This might be something only another #Autism parent can truly appreciate

After my walk this morning, I had to take Gavin to get his blood work done. He needs this weekly due to one of his medications. Frequent blood work has been required for many, many years.

When Gavin was much younger, his blood draws were an absolute nightmare.

It was so bad that it had to be planned ahead of time, and extra staff needed to be on hand. At times, it took upwards of six to eight people to safely and successfully draw his blood. Gavin’s always been very strong. No one could believe how violent and aggressive he could get until they witnessed it first hand. Gavin was a very small, unassuming kid but packed a wallop.

Anyway, he’s come a long way over the years. I now drop him off at the door, he checks himself in and gets blood work done. There are zero problems, and the staff adores him. I sit in the car and give him some space. The staff knows they can call if they need anything.



Having said that, he has a very ridged routine that must take place for him to be okay doing this. If for some reason, that routine is disrupted, he can very quickly unravel.

Gavin likes to be in the same room and with one of the techs he’s familiar with. He needs to know how many tubes will be filled, and they have to count to three before sticking him. They must also count while they’re filling the tubes and he doesn’t like it taking more than ten seconds or a ten count. When it’s done, he must have his arm wrapped in blue cling before picking out three suckers, one for him and one for his brothers.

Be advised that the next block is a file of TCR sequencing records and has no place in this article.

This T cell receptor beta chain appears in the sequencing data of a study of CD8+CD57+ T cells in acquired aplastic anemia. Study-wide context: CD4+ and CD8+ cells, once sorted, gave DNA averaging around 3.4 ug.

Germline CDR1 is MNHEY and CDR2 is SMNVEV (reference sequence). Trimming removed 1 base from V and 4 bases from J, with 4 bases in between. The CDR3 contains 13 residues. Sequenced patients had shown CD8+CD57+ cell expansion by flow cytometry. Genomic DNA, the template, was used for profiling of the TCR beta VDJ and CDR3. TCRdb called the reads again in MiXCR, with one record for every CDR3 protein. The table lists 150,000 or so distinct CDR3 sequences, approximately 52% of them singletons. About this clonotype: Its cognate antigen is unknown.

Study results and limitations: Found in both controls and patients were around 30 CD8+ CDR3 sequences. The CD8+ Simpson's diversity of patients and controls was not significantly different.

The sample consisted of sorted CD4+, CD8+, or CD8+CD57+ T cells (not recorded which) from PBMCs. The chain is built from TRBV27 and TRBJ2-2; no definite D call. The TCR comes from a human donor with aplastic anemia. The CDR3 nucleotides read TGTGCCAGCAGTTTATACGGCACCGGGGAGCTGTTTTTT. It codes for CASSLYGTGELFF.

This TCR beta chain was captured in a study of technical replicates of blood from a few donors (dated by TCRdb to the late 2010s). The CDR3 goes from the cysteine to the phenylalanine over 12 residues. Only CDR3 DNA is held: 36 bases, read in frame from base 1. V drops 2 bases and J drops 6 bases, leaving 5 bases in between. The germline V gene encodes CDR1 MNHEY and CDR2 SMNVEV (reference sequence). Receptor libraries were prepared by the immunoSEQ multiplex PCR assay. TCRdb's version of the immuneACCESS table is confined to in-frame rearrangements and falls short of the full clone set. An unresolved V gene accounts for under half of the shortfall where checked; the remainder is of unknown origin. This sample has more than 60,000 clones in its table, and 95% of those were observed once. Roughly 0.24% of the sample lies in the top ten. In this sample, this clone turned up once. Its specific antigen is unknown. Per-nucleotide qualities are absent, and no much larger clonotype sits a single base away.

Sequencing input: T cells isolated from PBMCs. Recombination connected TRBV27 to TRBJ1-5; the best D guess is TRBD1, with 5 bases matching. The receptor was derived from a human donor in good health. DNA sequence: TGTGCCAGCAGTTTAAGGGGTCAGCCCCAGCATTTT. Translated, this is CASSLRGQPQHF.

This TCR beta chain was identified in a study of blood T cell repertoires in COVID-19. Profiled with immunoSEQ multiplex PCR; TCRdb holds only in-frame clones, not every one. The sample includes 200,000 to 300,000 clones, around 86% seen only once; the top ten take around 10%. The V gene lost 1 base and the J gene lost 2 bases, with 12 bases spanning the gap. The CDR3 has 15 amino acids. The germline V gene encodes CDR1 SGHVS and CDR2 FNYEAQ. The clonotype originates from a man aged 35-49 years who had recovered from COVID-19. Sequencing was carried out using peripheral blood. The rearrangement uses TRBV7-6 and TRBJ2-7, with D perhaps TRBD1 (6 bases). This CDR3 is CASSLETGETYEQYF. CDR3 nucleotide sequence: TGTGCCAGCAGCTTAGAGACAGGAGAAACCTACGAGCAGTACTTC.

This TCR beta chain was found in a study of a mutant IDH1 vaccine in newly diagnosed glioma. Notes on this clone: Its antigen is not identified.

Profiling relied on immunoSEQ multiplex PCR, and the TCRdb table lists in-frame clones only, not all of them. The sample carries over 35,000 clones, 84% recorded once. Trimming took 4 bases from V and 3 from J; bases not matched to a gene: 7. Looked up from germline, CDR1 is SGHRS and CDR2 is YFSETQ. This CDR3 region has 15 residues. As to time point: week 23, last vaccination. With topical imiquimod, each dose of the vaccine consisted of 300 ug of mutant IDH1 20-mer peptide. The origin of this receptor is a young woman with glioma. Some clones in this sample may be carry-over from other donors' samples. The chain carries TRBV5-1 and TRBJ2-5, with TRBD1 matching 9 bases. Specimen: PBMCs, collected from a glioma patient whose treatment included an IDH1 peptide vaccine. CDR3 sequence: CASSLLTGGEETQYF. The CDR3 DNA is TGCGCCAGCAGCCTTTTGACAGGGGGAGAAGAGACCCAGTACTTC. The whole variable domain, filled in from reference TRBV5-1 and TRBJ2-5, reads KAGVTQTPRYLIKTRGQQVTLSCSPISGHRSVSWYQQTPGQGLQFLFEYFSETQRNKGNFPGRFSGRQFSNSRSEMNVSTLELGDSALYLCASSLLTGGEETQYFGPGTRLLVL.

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If all of these things happen, he does very well.

Unfortunately, life throws curve balls, and Gavin doesn’t always respond well.

Today is an example of him having a curve ball thrown at him and handling it very, very well.

Here’s what happened.

The entire process went perfectly until the very end when he learned that they were out of blue cling. They were actually out of any color of cling wrap. A few years ago, Gavin would have panicked and probably freaked out. Today, however, when they explained to him the problem, he allowed them to use tape instead. While he didn’t like it, he went along with it and didn’t give anyone a hard time.

When he can out and told me, I was very proud of him. That’s a huge deal for him and rather than panic or freak out, he simply adapted.

I know a lot of people out there won’t understand or appreciate the significance of this, because they aren’t an Autism parent, and that’s totally okay. Trust me when I say it’s a big freaking deal. I’m super proud of him, and this is definitely going in the win column. 😀❤



  • Curtis G says:

    Great for Gavin. Definitely a win! I’m the parent of a 35 year old autistic young man and I know how you feel when you get these unexpected milestones that are large victories for our child and for us.

  • BJW says:

    Yay, good for Gavin!